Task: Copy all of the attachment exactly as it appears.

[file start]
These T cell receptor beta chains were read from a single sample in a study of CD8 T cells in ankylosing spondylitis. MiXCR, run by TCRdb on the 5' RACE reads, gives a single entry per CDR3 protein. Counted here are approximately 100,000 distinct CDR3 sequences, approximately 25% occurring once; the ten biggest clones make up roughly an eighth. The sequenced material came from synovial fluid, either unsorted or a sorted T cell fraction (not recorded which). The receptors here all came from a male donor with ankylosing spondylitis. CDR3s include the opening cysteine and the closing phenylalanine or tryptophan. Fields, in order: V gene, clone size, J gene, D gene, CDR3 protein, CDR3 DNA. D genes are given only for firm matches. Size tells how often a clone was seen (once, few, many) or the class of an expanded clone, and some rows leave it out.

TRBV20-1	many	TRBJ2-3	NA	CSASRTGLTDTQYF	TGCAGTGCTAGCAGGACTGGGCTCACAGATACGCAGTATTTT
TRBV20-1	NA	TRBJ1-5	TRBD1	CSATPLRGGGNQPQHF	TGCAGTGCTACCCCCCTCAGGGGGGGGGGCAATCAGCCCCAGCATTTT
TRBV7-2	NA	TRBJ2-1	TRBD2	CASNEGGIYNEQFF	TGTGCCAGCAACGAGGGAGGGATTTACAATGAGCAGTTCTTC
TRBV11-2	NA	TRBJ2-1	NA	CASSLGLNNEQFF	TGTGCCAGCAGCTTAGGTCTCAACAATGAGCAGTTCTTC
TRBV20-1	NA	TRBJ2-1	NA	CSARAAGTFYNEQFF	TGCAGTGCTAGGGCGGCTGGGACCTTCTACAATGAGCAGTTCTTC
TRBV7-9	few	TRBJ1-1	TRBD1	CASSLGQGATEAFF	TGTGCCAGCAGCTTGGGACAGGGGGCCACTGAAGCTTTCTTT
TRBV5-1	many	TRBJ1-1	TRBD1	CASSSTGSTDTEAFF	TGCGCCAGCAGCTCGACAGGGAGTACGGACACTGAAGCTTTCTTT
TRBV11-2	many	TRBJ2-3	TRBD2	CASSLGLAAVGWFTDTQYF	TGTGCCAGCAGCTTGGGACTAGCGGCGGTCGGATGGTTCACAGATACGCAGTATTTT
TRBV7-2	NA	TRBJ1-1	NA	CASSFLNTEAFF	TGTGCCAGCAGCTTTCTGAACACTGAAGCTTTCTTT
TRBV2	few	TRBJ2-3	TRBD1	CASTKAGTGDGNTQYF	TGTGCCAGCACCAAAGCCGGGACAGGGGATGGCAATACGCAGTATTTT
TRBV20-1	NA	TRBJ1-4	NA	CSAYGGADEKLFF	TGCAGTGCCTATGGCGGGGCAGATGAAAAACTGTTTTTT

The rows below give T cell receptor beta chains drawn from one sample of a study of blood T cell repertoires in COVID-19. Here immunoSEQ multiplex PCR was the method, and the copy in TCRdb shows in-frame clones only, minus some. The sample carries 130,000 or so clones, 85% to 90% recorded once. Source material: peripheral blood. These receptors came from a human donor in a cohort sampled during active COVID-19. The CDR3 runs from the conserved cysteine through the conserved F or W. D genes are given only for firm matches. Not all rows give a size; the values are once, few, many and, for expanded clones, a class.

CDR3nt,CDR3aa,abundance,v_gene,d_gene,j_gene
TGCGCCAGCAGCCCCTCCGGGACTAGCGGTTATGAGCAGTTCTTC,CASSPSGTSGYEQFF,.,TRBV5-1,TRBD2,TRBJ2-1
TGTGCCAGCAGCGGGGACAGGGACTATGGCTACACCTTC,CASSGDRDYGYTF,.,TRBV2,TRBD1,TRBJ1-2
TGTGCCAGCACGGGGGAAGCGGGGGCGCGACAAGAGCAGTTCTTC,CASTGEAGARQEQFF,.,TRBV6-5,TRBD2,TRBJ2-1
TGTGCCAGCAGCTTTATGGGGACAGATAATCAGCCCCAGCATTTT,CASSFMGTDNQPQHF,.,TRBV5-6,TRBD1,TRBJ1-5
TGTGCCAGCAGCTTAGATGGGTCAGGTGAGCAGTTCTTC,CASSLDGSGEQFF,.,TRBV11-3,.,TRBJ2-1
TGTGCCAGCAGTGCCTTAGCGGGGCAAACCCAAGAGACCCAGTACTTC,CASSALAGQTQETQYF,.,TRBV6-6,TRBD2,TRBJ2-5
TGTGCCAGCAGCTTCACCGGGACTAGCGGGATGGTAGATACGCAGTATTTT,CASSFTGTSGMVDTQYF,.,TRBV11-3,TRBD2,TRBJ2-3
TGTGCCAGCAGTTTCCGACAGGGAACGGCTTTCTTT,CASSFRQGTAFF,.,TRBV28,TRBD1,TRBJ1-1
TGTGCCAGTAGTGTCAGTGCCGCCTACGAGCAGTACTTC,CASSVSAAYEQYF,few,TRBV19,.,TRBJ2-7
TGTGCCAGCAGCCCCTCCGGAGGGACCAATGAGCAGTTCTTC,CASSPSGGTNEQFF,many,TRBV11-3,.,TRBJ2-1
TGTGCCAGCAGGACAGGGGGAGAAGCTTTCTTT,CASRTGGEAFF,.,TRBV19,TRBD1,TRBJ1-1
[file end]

These T cell receptor beta chains were read from a single sample in a study of CD8 T cells in ankylosing spondylitis. MiXCR, run by TCRdb on the 5' RACE reads, gives a single entry per CDR3 protein. Counted here are approximately 100,000 distinct CDR3 sequences, approximately 25% occurring once; the ten biggest clones make up roughly an eighth. The sequenced material came from synovial fluid, either unsorted or a sorted T cell fraction (not recorded which). The receptors here all came from a male donor with ankylosing spondylitis. CDR3s include the opening cysteine and the closing phenylalanine or tryptophan. Fields, in order: V gene, clone size, J gene, D gene, CDR3 protein, CDR3 DNA. D genes are given only for firm matches. Size tells how often a clone was seen (once, few, many) or the class of an expanded clone, and some rows leave it out.

TRBV20-1	many	TRBJ2-3	NA	CSASRTGLTDTQYF	TGCAGTGCTAGCAGGACTGGGCTCACAGATACGCAGTATTTT
TRBV20-1	NA	TRBJ1-5	TRBD1	CSATPLRGGGNQPQHF	TGCAGTGCTACCCCCCTCAGGGGGGGGGGCAATCAGCCCCAGCATTTT
TRBV7-2	NA	TRBJ2-1	TRBD2	CASNEGGIYNEQFF	TGTGCCAGCAACGAGGGAGGGATTTACAATGAGCAGTTCTTC
TRBV11-2	NA	TRBJ2-1	NA	CASSLGLNNEQFF	TGTGCCAGCAGCTTAGGTCTCAACAATGAGCAGTTCTTC
TRBV20-1	NA	TRBJ2-1	NA	CSARAAGTFYNEQFF	TGCAGTGCTAGGGCGGCTGGGACCTTCTACAATGAGCAGTTCTTC
TRBV7-9	few	TRBJ1-1	TRBD1	CASSLGQGATEAFF	TGTGCCAGCAGCTTGGGACAGGGGGCCACTGAAGCTTTCTTT
TRBV5-1	many	TRBJ1-1	TRBD1	CASSSTGSTDTEAFF	TGCGCCAGCAGCTCGACAGGGAGTACGGACACTGAAGCTTTCTTT
TRBV11-2	many	TRBJ2-3	TRBD2	CASSLGLAAVGWFTDTQYF	TGTGCCAGCAGCTTGGGACTAGCGGCGGTCGGATGGTTCACAGATACGCAGTATTTT
TRBV7-2	NA	TRBJ1-1	NA	CASSFLNTEAFF	TGTGCCAGCAGCTTTCTGAACACTGAAGCTTTCTTT
TRBV2	few	TRBJ2-3	TRBD1	CASTKAGTGDGNTQYF	TGTGCCAGCACCAAAGCCGGGACAGGGGATGGCAATACGCAGTATTTT
TRBV20-1	NA	TRBJ1-4	NA	CSAYGGADEKLFF	TGCAGTGCCTATGGCGGGGCAGATGAAAAACTGTTTTTT

The rows below give T cell receptor beta chains drawn from one sample of a study of blood T cell repertoires in COVID-19. Here immunoSEQ multiplex PCR was the method, and the copy in TCRdb shows in-frame clones only, minus some. The sample carries 130,000 or so clones, 85% to 90% recorded once. Source material: peripheral blood. These receptors came from a human donor in a cohort sampled during active COVID-19. The CDR3 runs from the conserved cysteine through the conserved F or W. D genes are given only for firm matches. Not all rows give a size; the values are once, few, many and, for expanded clones, a class.

CDR3nt,CDR3aa,abundance,v_gene,d_gene,j_gene
TGCGCCAGCAGCCCCTCCGGGACTAGCGGTTATGAGCAGTTCTTC,CASSPSGTSGYEQFF,.,TRBV5-1,TRBD2,TRBJ2-1
TGTGCCAGCAGCGGGGACAGGGACTATGGCTACACCTTC,CASSGDRDYGYTF,.,TRBV2,TRBD1,TRBJ1-2
TGTGCCAGCACGGGGGAAGCGGGGGCGCGACAAGAGCAGTTCTTC,CASTGEAGARQEQFF,.,TRBV6-5,TRBD2,TRBJ2-1
TGTGCCAGCAGCTTTATGGGGACAGATAATCAGCCCCAGCATTTT,CASSFMGTDNQPQHF,.,TRBV5-6,TRBD1,TRBJ1-5
TGTGCCAGCAGCTTAGATGGGTCAGGTGAGCAGTTCTTC,CASSLDGSGEQFF,.,TRBV11-3,.,TRBJ2-1
TGTGCCAGCAGTGCCTTAGCGGGGCAAACCCAAGAGACCCAGTACTTC,CASSALAGQTQETQYF,.,TRBV6-6,TRBD2,TRBJ2-5
TGTGCCAGCAGCTTCACCGGGACTAGCGGGATGGTAGATACGCAGTATTTT,CASSFTGTSGMVDTQYF,.,TRBV11-3,TRBD2,TRBJ2-3
TGTGCCAGCAGTTTCCGACAGGGAACGGCTTTCTTT,CASSFRQGTAFF,.,TRBV28,TRBD1,TRBJ1-1
TGTGCCAGTAGTGTCAGTGCCGCCTACGAGCAGTACTTC,CASSVSAAYEQYF,few,TRBV19,.,TRBJ2-7
TGTGCCAGCAGCCCCTCCGGAGGGACCAATGAGCAGTTCTTC,CASSPSGGTNEQFF,many,TRBV11-3,.,TRBJ2-1
TGTGCCAGCAGGACAGGGGGAGAAGCTTTCTTT,CASRTGGEAFF,.,TRBV19,TRBD1,TRBJ1-1